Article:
Australia welcomes vaccinated foreign students and workers

Australia welcomes vaccinated foreign students and workers

Canberra The Australian government expects 200,000 vaccinated foreign students and skilled workers to return soon without quarantine when the country eases restrictions on the outbreak next week.

On Monday, Prime Minister Scott Morrison said that from December 1, students, skilled workers and holiday travelers will be allowed to land at Sydney and Melbourne airports without having to request waivers from the travel ban.

“The return of skilled workers and students to Australia is a major milestone on our way back, a major milestone in what Australians have been able to achieve and enable us to do,” Morrison said.

He said the government expected 200,000 people in both categories to arrive by January.

Nationals of Japan and South Korea who have been vaccinated will also be allowed to enter without quarantine, as will people on humanitarian visas.

But the government has not yet decided when the general tourists will be allowed to return.


“I think the Australians are very keen to see us take this incremental approach,” Morrison said.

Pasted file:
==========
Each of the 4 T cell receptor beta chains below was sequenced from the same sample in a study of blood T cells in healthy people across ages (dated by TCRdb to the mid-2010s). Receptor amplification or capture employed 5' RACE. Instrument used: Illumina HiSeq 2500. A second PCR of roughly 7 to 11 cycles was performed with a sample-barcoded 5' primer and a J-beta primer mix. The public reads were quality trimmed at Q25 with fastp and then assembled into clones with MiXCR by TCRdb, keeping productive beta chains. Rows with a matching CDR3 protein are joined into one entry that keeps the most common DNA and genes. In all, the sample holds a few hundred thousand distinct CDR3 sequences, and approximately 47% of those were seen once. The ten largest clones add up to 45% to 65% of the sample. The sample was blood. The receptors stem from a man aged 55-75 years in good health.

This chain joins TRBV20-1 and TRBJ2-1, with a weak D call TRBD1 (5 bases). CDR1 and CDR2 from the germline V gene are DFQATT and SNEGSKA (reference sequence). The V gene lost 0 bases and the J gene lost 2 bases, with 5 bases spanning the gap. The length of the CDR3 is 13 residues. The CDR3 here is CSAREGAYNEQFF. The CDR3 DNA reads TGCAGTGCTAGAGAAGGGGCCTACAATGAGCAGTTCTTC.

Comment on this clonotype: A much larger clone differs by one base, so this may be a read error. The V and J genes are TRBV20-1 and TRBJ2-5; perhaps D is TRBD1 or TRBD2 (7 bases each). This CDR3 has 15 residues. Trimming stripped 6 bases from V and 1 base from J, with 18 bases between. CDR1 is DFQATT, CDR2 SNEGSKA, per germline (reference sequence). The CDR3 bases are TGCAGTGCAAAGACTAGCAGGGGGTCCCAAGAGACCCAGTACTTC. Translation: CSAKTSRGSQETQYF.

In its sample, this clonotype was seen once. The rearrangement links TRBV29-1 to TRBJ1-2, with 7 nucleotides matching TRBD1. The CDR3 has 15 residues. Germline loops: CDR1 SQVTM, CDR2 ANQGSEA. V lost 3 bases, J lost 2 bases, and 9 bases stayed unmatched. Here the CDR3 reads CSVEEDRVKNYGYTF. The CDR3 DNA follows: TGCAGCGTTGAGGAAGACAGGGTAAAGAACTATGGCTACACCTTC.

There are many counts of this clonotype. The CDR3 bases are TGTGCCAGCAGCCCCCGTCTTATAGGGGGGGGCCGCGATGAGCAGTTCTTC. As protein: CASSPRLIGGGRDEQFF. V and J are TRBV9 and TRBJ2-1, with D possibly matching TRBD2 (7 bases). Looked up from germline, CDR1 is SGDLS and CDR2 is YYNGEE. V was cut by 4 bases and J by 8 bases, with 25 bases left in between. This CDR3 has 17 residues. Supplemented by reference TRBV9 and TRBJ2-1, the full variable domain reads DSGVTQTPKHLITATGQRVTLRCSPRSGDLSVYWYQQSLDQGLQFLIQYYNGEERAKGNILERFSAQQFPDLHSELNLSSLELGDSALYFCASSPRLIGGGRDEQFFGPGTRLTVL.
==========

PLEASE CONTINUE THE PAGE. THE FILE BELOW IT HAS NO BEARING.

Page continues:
“They’ve been through a lot and they’ve sacrificed a lot to make sure we can open safely so we can stay open safely,” he added.

While vaccinated travelers will be able to arrive without quarantine in Australia’s most populous states, New South Wales and Victoria, parts of the country with low vaccination rates still restrict the spread of the epidemic to state lines.

After a tumultuous start, the pace of vaccine rollout in Australia has accelerated. More than 85% of the population aged 16 years and over is now fully vaccinated.

Australia reopened its borders for the first time to quarantine-free travelers on November 1 after 20 months of some of the most severe pandemic restrictions adopted by any democracy. Access was first restricted to Australian citizens and permanent residents.

The first flights began in a quarantine-free travel bubble between Australia and Singapore on Sunday.


Some Australian farmers have left fruit and vegetables to rot in the fields because nomads who provide seasonal labor for the pickers have been absent.

Backpackers were among the highest-returning visitors to Australia, spending A$3.2 billion ($2.3 billion) a year before the pandemic. They also make up a large part of the seasonal workforce, John Hart, CEO of Business Group Australia, said in a statement.

Universities Australia chief executive Katrina Jackson said her sector lost A$1.8 billion ($1.3 billion) last year due to foreign students being denied entry.

We have 130,000 students waiting to return to this country. They were very patient and very firm. Jackson told Australian Broadcasting Corp.

“Some of them have just had one year left of their studies. It is really time to bring them back into the country so they can finish their studies and move on with their lives,” Jackson said.

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